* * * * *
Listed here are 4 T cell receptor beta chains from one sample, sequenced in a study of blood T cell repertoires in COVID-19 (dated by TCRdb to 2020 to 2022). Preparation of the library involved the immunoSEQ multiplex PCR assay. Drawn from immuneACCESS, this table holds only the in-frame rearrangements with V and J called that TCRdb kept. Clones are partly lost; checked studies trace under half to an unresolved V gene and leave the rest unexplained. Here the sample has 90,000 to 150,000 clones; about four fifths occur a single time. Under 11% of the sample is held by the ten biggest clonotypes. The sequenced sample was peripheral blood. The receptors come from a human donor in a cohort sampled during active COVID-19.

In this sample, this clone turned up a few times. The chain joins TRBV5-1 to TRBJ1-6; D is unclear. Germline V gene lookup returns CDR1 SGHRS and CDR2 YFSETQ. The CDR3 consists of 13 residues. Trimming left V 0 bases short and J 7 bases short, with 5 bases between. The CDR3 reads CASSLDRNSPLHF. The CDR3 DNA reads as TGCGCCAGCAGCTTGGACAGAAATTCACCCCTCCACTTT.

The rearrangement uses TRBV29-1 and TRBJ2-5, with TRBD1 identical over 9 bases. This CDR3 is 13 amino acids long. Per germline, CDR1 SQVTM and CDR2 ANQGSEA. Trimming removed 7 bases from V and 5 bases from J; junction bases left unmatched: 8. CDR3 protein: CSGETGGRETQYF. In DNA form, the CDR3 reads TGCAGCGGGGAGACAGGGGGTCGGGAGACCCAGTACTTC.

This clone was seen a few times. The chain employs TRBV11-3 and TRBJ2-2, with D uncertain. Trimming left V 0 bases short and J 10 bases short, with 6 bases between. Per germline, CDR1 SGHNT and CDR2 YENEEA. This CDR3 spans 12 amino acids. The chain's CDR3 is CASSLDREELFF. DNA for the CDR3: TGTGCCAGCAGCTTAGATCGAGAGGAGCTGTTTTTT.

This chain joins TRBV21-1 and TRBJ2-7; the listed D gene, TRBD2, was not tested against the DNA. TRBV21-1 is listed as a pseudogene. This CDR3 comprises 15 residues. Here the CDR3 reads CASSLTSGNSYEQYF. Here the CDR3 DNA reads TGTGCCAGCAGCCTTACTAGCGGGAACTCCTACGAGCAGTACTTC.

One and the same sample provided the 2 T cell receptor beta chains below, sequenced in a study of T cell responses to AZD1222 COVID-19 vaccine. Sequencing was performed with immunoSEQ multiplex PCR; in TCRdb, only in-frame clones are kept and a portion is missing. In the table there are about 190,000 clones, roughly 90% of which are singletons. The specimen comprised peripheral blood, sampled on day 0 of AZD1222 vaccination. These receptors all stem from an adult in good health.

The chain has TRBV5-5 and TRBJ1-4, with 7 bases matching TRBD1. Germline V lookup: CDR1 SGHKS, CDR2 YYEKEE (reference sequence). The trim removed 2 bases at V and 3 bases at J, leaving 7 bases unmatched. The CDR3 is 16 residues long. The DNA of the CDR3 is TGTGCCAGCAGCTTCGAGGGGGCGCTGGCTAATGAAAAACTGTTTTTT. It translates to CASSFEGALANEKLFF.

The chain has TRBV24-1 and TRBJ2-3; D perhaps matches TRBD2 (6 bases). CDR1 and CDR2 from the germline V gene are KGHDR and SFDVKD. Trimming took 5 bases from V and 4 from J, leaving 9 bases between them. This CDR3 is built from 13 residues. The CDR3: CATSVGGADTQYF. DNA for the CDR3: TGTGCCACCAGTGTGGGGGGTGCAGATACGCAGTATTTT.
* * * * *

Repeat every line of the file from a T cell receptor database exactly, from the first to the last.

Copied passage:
Listed here are 4 T cell receptor beta chains from one sample, sequenced in a study of blood T cell repertoires in COVID-19 (dated by TCRdb to 2020 to 2022). Preparation of the library involved the immunoSEQ multiplex PCR assay. Drawn from immuneACCESS, this table holds only the in-frame rearrangements with V and J called that TCRdb kept. Clones are partly lost; checked studies trace under half to an unresolved V gene and leave the rest unexplained. Here the sample has 90,000 to 150,000 clones; about four fifths occur a single time. Under 11% of the sample is held by the ten biggest clonotypes. The sequenced sample was peripheral blood. The receptors come from a human donor in a cohort sampled during active COVID-19.

In this sample, this clone turned up a few times. The chain joins TRBV5-1 to TRBJ1-6; D is unclear. Germline V gene lookup returns CDR1 SGHRS and CDR2 YFSETQ. The CDR3 consists of 13 residues. Trimming left V 0 bases short and J 7 bases short, with 5 bases between. The CDR3 reads CASSLDRNSPLHF. The CDR3 DNA reads as TGCGCCAGCAGCTTGGACAGAAATTCACCCCTCCACTTT.

The rearrangement uses TRBV29-1 and TRBJ2-5, with TRBD1 identical over 9 bases. This CDR3 is 13 amino acids long. Per germline, CDR1 SQVTM and CDR2 ANQGSEA. Trimming removed 7 bases from V and 5 bases from J; junction bases left unmatched: 8. CDR3 protein: CSGETGGRETQYF. In DNA form, the CDR3 reads TGCAGCGGGGAGACAGGGGGTCGGGAGACCCAGTACTTC.

This clone was seen a few times. The chain employs TRBV11-3 and TRBJ2-2, with D uncertain. Trimming left V 0 bases short and J 10 bases short, with 6 bases between. Per germline, CDR1 SGHNT and CDR2 YENEEA. This CDR3 spans 12 amino acids. The chain's CDR3 is CASSLDREELFF. DNA for the CDR3: TGTGCCAGCAGCTTAGATCGAGAGGAGCTGTTTTTT.

This chain joins TRBV21-1 and TRBJ2-7; the listed D gene, TRBD2, was not tested against the DNA. TRBV21-1 is listed as a pseudogene. This CDR3 comprises 15 residues. Here the CDR3 reads CASSLTSGNSYEQYF. Here the CDR3 DNA reads TGTGCCAGCAGCCTTACTAGCGGGAACTCCTACGAGCAGTACTTC.

One and the same sample provided the 2 T cell receptor beta chains below, sequenced in a study of T cell responses to AZD1222 COVID-19 vaccine. Sequencing was performed with immunoSEQ multiplex PCR; in TCRdb, only in-frame clones are kept and a portion is missing. In the table there are about 190,000 clones, roughly 90% of which are singletons. The specimen comprised peripheral blood, sampled on day 0 of AZD1222 vaccination. These receptors all stem from an adult in good health.

The chain has TRBV5-5 and TRBJ1-4, with 7 bases matching TRBD1. Germline V lookup: CDR1 SGHKS, CDR2 YYEKEE (reference sequence). The trim removed 2 bases at V and 3 bases at J, leaving 7 bases unmatched. The CDR3 is 16 residues long. The DNA of the CDR3 is TGTGCCAGCAGCTTCGAGGGGGCGCTGGCTAATGAAAAACTGTTTTTT. It translates to CASSFEGALANEKLFF.

The chain has TRBV24-1 and TRBJ2-3; D perhaps matches TRBD2 (6 bases). CDR1 and CDR2 from the germline V gene are KGHDR and SFDVKD. Trimming took 5 bases from V and 4 from J, leaving 9 bases between them. This CDR3 is built from 13 residues. The CDR3: CATSVGGADTQYF. DNA for the CDR3: TGTGCCACCAGTGTGGGGGGTGCAGATACGCAGTATTTT.